upgrading your TPI MAF and CPU links



upgrading your TPI MAF and CPU links

Postby grumpyvette » February 1st, 2010, 7:33 pm

theres a good deal of info in the links and sub links

http://tpiparts.net/85_89_maf_sensors/

http://www.eecis.udel.edu/~davis/z28/ecm_swap_730/

http://www.eecis.udel.edu/~davis/z28/ecm_swap/

viewtopic.php?f=36&t=10946

http://tpiparts.net/tech_articles

viewtopic.php?f=80&t=728&p=43477&hilit=camaro+sensors#p43477

viewtopic.php?f=32&t=169

viewtopic.php?f=80&t=2861&p=7410#p7410

viewtopic.php?f=36&t=10567&p=45108#p45108

http://tpiparts.net/305_tpi_to_350_tpi_conversion

http://tpiparts.net/installing_tpi_on_your_vehicle

http://hotrodlane.cc/PDFFILES/TPIStory.pdf

http://www.eecis.udel.edu/~davis/z28/ECMs/86to92.txt

http://tpiparts.net/85_89_maf_sensors/

http://tpiparts.net/90_92_speed_density_sensors/

http://tpiparts.net/retrieving_and_clearing_error_codes

http://tpiparts.net/1227730_pinout_diagram

Image

Image

Image

Image

Image

Image

Image

Image

Image
Image
Image
Image
Image

1985 - 1226870 ECM - Camaros, Firebirds, and Corvettes

Being the first year of production for the TPI system, there were some things that GM wanted to change almost right off the bat. This year was a MAF setup, and used the 1226870 ECM. This was an ECM in the C3 family (like a TBI ECM). This ECM was used only on 1985 models. It used a small box mounted right above the ECM called the Mass Air Burnoff Module. This ECM can be easily recognized by having the PROM access cover at the top of the unit, and has only two harness connectors.

This ECM was used both on 305 and 350 engines. Depending on the engine size however, it used a different PROM, and a different CAL-PAK. There is limited support for this ECM as far as PROM modifications. This does not mean that it is more difficult, or that PROM modifications can't be made. Its just that there hasn't been as large an effort to work on this ECM, enthusiasts often end up converting to a later model ECM. Also, it sends data to the ALDL port at 160 baud, which is very slow. This provides a "snapshot" of what all the sensors are reading once every few seconds. By comparison, the later TPI ECMs were 8192 baud. They sent data several times a second.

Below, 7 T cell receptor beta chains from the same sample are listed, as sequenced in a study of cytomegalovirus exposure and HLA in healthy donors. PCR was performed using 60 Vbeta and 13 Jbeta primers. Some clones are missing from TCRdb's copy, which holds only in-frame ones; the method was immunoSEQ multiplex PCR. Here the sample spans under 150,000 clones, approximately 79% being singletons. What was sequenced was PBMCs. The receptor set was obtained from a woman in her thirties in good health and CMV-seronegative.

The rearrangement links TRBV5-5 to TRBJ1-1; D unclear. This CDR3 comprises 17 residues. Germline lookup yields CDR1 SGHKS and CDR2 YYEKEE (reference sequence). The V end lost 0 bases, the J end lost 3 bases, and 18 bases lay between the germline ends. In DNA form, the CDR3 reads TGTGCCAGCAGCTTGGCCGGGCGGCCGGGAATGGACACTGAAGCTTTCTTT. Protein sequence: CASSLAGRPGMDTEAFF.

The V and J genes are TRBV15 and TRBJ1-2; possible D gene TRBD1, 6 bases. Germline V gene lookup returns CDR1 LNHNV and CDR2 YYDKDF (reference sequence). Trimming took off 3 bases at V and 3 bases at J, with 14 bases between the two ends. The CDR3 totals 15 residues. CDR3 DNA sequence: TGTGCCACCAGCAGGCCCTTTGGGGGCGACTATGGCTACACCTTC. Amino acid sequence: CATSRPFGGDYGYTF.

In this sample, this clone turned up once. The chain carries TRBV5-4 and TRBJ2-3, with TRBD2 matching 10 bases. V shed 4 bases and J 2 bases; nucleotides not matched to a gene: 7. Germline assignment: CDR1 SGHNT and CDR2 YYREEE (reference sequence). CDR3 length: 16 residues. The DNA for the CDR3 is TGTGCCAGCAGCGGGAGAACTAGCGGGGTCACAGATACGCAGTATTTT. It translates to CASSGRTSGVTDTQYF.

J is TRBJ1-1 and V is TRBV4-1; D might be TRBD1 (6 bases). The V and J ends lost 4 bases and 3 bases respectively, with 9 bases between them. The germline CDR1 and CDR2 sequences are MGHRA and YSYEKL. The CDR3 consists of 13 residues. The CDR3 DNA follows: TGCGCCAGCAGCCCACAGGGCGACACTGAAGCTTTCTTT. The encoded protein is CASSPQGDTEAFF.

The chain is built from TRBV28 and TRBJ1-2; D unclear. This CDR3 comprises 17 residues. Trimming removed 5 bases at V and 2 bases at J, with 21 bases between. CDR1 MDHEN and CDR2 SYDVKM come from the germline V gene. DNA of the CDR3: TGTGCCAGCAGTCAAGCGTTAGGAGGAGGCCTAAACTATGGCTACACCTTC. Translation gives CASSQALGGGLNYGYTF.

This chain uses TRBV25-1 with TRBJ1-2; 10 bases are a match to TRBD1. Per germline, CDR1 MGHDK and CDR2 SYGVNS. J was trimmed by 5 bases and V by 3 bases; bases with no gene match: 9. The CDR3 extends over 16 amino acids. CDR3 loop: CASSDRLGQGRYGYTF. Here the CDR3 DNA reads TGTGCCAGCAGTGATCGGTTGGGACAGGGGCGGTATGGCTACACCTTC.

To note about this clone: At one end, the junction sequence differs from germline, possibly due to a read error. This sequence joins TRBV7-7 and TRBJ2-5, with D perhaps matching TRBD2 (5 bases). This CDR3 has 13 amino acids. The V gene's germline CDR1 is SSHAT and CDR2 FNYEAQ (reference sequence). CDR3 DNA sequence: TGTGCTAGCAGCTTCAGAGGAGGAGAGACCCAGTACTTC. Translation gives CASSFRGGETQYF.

I have read on several occassions that late in the 1985 production run, GM had already changed to the ECM and harness that they later used in 1986. I have not confirmed this myself, so I can't say for sure that its true. If this is true though, it is possible though to come across a 1985 model which uses the 86-89 ECM.

1986-1989 - 1227165 ECM - Camaros, Firebirds, and Corvettes

This is the most common ECM which is used on MAF style setups. ECM number 16198259 is equivalent and can be used in its place without any problems. The same computer was used both for 305 and for 350 engines. The only difference between the two engine sizes was the PROM that was used. The Mass Air Burnoff Module that GM used in 1985 is no longer present. This model is part of the P4 ECM family. This ECM can be easily recognized by having the PROM access cover in the center of the unit, and has only two harness connectors.

Support for this ECM with regards to PROMs is much more common. Due to the nature of the MAF sensor, it is very easy to run a large or moderate cam without needing PROM changes. This system is not very sensitive to engine changes, and can adapt fairly well. However, many enthusiasts find that it is a little more difficult to fine tune than the later Speed Density system. Please realize that this is a matter of opinion and personal preference. Each of these systems have advantages and disadvantages over one another. ALDL data is sent at 8192 baud, much faster than the 1985 ECM. This allows for several sets of data per second.

1990-1992 - 1227730 ECM - Camaros and Firebirds

By far the most common ECM used on TPI conversions onto older vehicles. This is the later style Speed Density system. It does not use a Mass Air Flow sensor. Instead, a Manifold Absolute Pressure sensor is used in its place. This allows more flexibility in running air ducts to the throttle body, or an air filter can be installed directly on the throttle body. It is for this reason, that it provides a cleaner looking installation on many street rods, and hot rods. There are two equivalent ECM numbers which can be used in its place without any problems. These are numbers 16196344, and 16198262. This ECM is also in the P4 family. It mounts inside the passenger compartment, as it is not weatherproof. It can be recognized by having a very large PROM access cover that runs from one side of the ECM to the other, and has three harness connectors.

By far the most support for PROM work exists for this ECM. Most enthusiasts feel this is the easiest system to tune. However, it is also very sensitive to engine changes. Any change that affects the engines volumetric efficiency significantly (ability to fill the combustion chamber) will not show its true potential until the system has been tuned. Volumetric efficiency is affected mostly by cam and head changes. This does not mean that you cannot run a moderate or large camshaft with this setup. It only means that tuning is required to see the true potential of engine modifications. This ECM provides ALDL data at 8192 baud as well. This is relatively fast, as it provides several sets of data every second.